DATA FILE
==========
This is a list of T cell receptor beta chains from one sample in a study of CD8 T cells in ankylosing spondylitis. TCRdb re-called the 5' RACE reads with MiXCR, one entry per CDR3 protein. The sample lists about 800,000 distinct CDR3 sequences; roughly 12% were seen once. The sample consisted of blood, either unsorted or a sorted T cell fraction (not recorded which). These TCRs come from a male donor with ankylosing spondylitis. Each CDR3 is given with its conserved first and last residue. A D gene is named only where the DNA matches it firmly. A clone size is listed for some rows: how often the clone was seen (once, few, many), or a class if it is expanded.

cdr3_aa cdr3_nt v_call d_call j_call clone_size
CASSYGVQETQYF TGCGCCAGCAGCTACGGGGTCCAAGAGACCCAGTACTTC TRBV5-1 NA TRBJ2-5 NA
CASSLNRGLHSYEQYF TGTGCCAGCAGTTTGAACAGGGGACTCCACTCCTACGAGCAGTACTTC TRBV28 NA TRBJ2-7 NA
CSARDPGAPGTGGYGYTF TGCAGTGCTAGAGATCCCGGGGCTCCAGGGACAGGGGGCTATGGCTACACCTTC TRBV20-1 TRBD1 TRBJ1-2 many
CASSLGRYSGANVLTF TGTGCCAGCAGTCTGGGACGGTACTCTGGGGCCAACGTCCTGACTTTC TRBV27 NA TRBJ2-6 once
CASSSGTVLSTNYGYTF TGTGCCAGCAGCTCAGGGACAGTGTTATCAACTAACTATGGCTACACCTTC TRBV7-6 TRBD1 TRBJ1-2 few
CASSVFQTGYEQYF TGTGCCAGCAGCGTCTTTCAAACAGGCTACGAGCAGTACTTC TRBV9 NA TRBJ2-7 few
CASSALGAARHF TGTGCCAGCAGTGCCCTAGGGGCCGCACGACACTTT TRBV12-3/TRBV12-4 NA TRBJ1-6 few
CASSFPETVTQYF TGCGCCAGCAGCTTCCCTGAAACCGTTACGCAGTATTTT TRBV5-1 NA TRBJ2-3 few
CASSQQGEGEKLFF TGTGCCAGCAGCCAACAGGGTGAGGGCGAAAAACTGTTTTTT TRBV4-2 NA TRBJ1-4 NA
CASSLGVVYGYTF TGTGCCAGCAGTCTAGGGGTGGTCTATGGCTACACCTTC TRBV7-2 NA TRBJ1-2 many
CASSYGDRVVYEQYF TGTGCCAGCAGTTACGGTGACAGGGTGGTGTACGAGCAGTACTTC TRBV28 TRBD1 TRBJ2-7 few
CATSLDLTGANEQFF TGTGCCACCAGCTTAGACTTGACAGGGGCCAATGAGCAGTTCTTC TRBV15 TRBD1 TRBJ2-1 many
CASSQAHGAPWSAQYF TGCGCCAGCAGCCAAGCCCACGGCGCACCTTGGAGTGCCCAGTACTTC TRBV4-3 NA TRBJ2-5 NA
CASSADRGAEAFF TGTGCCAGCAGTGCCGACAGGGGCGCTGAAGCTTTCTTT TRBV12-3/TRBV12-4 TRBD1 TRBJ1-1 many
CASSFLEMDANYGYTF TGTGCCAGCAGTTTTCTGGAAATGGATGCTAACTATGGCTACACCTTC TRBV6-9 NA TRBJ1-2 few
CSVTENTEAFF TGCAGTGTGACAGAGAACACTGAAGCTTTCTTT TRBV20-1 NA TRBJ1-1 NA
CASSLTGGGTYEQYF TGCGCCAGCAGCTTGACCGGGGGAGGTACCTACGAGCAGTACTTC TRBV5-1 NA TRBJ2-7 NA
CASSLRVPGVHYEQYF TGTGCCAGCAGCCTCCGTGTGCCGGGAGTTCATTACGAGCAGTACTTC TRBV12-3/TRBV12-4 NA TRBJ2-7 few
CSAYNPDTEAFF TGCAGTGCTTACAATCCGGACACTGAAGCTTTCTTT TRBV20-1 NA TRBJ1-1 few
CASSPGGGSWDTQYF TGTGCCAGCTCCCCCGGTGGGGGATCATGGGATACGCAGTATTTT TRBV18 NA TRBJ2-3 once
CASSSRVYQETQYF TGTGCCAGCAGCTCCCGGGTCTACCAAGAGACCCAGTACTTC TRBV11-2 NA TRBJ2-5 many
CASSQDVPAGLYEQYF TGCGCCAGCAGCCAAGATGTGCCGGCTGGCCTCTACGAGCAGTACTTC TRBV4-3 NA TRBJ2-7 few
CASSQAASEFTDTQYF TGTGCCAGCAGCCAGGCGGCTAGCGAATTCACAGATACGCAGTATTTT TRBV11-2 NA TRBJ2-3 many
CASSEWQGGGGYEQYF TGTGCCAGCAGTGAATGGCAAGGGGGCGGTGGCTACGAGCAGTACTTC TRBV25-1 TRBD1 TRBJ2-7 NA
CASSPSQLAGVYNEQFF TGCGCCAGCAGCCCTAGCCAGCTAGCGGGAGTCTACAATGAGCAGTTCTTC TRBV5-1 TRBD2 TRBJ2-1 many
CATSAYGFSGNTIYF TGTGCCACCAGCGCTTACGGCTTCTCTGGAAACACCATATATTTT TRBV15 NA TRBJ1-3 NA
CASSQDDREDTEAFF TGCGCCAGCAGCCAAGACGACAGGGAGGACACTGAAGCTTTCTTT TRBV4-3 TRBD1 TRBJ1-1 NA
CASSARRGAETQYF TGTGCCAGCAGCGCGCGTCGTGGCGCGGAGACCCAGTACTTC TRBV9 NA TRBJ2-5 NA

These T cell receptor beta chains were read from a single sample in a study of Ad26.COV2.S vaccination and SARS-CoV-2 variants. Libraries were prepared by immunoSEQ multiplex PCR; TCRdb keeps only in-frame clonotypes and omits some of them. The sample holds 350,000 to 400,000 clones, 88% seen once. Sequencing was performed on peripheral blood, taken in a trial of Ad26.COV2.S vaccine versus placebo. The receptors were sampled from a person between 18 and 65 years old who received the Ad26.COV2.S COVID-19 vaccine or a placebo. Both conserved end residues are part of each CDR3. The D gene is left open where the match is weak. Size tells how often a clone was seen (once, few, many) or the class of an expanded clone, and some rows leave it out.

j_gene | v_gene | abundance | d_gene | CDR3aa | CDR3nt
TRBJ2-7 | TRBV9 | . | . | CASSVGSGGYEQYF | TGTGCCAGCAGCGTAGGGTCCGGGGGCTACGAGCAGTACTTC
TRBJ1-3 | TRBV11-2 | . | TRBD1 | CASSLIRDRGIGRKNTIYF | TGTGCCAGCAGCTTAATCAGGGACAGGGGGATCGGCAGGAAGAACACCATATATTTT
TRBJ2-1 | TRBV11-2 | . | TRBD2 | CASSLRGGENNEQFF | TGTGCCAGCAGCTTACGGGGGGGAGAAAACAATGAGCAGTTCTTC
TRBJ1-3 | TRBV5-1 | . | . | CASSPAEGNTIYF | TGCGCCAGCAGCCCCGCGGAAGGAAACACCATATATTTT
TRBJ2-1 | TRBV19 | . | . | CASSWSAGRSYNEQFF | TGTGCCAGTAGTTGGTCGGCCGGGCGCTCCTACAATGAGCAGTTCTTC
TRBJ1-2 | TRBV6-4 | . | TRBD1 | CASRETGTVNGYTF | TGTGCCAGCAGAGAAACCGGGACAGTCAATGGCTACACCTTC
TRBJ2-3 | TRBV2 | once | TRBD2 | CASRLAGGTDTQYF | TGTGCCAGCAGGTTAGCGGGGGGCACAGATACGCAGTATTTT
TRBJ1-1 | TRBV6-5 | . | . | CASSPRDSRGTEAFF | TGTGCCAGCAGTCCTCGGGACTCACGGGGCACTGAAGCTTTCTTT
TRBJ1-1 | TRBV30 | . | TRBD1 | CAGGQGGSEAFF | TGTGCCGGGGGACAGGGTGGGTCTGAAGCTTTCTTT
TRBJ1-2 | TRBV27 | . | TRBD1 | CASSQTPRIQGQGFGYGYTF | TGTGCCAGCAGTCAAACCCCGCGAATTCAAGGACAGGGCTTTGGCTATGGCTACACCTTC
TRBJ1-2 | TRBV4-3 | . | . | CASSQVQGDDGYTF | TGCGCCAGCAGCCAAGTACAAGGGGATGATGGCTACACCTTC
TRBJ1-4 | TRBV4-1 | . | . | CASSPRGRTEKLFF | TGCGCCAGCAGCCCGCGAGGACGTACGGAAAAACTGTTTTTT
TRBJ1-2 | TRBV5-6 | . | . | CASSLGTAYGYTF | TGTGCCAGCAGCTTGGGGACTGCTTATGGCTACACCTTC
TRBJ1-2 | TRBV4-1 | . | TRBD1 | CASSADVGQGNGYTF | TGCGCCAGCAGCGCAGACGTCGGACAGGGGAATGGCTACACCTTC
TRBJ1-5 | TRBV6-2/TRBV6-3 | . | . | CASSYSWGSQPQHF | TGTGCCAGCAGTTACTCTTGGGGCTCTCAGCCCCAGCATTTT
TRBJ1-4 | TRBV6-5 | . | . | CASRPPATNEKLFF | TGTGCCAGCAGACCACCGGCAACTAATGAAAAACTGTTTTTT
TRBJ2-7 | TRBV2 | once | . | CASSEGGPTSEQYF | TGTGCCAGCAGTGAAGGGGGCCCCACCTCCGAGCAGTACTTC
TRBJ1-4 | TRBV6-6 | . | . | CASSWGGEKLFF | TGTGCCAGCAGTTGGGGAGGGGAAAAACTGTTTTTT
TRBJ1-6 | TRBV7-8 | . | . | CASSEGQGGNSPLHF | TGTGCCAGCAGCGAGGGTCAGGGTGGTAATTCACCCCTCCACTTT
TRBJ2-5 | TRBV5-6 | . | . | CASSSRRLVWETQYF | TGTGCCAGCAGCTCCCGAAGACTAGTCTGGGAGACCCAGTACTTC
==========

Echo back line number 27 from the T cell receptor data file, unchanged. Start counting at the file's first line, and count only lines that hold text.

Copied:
CASSPSQLAGVYNEQFF TGCGCCAGCAGCCCTAGCCAGCTAGCGGGAGTCTACAATGAGCAGTTCTTC TRBV5-1 TRBD2 TRBJ2-1 many